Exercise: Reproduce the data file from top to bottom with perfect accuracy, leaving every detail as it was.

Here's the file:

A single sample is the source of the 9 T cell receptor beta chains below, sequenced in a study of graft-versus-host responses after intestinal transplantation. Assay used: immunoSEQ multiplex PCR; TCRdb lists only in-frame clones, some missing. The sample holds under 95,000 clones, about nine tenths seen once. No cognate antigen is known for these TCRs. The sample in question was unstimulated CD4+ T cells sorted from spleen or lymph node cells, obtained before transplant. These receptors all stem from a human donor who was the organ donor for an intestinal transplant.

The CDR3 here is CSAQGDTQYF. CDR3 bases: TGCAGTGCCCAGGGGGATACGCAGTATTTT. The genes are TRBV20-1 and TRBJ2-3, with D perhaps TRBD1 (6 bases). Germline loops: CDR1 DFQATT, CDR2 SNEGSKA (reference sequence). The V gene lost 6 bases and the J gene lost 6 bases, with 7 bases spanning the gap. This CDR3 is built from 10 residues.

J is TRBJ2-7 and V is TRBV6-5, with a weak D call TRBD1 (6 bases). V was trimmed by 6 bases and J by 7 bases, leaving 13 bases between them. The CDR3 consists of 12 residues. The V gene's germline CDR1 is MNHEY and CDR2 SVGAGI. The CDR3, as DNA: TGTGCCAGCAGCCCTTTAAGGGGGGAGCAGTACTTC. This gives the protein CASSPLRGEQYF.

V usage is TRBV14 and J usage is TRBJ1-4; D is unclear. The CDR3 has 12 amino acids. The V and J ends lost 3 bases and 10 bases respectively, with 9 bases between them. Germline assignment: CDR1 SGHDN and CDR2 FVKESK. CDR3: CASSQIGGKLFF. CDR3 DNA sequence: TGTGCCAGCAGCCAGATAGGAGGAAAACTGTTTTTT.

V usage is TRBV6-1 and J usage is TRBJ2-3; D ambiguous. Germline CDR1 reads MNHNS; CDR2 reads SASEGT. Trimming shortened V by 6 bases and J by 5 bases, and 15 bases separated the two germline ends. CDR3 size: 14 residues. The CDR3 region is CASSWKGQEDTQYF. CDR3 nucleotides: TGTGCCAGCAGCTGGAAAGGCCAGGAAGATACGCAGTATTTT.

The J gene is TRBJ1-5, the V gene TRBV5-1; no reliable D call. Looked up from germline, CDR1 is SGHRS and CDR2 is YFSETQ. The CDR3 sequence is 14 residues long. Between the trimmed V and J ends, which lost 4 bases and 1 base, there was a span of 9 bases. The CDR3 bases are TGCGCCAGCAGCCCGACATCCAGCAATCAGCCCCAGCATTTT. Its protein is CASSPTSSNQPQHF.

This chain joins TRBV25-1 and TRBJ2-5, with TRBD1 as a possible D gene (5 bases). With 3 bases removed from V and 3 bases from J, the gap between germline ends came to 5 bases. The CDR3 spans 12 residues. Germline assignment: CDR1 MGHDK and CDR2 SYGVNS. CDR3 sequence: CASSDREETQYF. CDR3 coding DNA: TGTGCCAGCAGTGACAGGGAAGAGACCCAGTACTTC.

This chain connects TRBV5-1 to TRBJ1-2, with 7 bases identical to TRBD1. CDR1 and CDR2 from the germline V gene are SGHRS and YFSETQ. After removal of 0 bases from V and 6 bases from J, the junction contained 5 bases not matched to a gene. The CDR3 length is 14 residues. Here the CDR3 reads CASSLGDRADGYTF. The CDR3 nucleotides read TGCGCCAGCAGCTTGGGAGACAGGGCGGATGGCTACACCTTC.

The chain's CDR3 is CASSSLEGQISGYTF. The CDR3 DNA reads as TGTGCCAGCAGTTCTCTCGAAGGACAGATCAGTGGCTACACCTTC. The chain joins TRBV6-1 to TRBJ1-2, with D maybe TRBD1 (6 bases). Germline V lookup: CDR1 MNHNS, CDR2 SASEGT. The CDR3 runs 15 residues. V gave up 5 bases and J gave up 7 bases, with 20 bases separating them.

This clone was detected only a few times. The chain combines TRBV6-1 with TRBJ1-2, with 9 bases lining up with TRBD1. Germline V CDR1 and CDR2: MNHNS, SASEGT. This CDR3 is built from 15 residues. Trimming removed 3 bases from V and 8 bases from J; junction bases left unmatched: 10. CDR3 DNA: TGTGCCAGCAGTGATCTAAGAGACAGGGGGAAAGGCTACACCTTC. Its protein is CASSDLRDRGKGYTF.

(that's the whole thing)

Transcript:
A single sample is the source of the 9 T cell receptor beta chains below, sequenced in a study of graft-versus-host responses after intestinal transplantation. Assay used: immunoSEQ multiplex PCR; TCRdb lists only in-frame clones, some missing. The sample holds under 95,000 clones, about nine tenths seen once. No cognate antigen is known for these TCRs. The sample in question was unstimulated CD4+ T cells sorted from spleen or lymph node cells, obtained before transplant. These receptors all stem from a human donor who was the organ donor for an intestinal transplant.

The CDR3 here is CSAQGDTQYF. CDR3 bases: TGCAGTGCCCAGGGGGATACGCAGTATTTT. The genes are TRBV20-1 and TRBJ2-3, with D perhaps TRBD1 (6 bases). Germline loops: CDR1 DFQATT, CDR2 SNEGSKA (reference sequence). The V gene lost 6 bases and the J gene lost 6 bases, with 7 bases spanning the gap. This CDR3 is built from 10 residues.

J is TRBJ2-7 and V is TRBV6-5, with a weak D call TRBD1 (6 bases). V was trimmed by 6 bases and J by 7 bases, leaving 13 bases between them. The CDR3 consists of 12 residues. The V gene's germline CDR1 is MNHEY and CDR2 SVGAGI. The CDR3, as DNA: TGTGCCAGCAGCCCTTTAAGGGGGGAGCAGTACTTC. This gives the protein CASSPLRGEQYF.

V usage is TRBV14 and J usage is TRBJ1-4; D is unclear. The CDR3 has 12 amino acids. The V and J ends lost 3 bases and 10 bases respectively, with 9 bases between them. Germline assignment: CDR1 SGHDN and CDR2 FVKESK. CDR3: CASSQIGGKLFF. CDR3 DNA sequence: TGTGCCAGCAGCCAGATAGGAGGAAAACTGTTTTTT.

V usage is TRBV6-1 and J usage is TRBJ2-3; D ambiguous. Germline CDR1 reads MNHNS; CDR2 reads SASEGT. Trimming shortened V by 6 bases and J by 5 bases, and 15 bases separated the two germline ends. CDR3 size: 14 residues. The CDR3 region is CASSWKGQEDTQYF. CDR3 nucleotides: TGTGCCAGCAGCTGGAAAGGCCAGGAAGATACGCAGTATTTT.

The J gene is TRBJ1-5, the V gene TRBV5-1; no reliable D call. Looked up from germline, CDR1 is SGHRS and CDR2 is YFSETQ. The CDR3 sequence is 14 residues long. Between the trimmed V and J ends, which lost 4 bases and 1 base, there was a span of 9 bases. The CDR3 bases are TGCGCCAGCAGCCCGACATCCAGCAATCAGCCCCAGCATTTT. Its protein is CASSPTSSNQPQHF.

This chain joins TRBV25-1 and TRBJ2-5, with TRBD1 as a possible D gene (5 bases). With 3 bases removed from V and 3 bases from J, the gap between germline ends came to 5 bases. The CDR3 spans 12 residues. Germline assignment: CDR1 MGHDK and CDR2 SYGVNS. CDR3 sequence: CASSDREETQYF. CDR3 coding DNA: TGTGCCAGCAGTGACAGGGAAGAGACCCAGTACTTC.

This chain connects TRBV5-1 to TRBJ1-2, with 7 bases identical to TRBD1. CDR1 and CDR2 from the germline V gene are SGHRS and YFSETQ. After removal of 0 bases from V and 6 bases from J, the junction contained 5 bases not matched to a gene. The CDR3 length is 14 residues. Here the CDR3 reads CASSLGDRADGYTF. The CDR3 nucleotides read TGCGCCAGCAGCTTGGGAGACAGGGCGGATGGCTACACCTTC.

The chain's CDR3 is CASSSLEGQISGYTF. The CDR3 DNA reads as TGTGCCAGCAGTTCTCTCGAAGGACAGATCAGTGGCTACACCTTC. The chain joins TRBV6-1 to TRBJ1-2, with D maybe TRBD1 (6 bases). Germline V lookup: CDR1 MNHNS, CDR2 SASEGT. The CDR3 runs 15 residues. V gave up 5 bases and J gave up 7 bases, with 20 bases separating them.

This clone was detected only a few times. The chain combines TRBV6-1 with TRBJ1-2, with 9 bases lining up with TRBD1. Germline V CDR1 and CDR2: MNHNS, SASEGT. This CDR3 is built from 15 residues. Trimming removed 3 bases from V and 8 bases from J; junction bases left unmatched: 10. CDR3 DNA: TGTGCCAGCAGTGATCTAAGAGACAGGGGGAAAGGCTACACCTTC. Its protein is CASSDLRDRGKGYTF.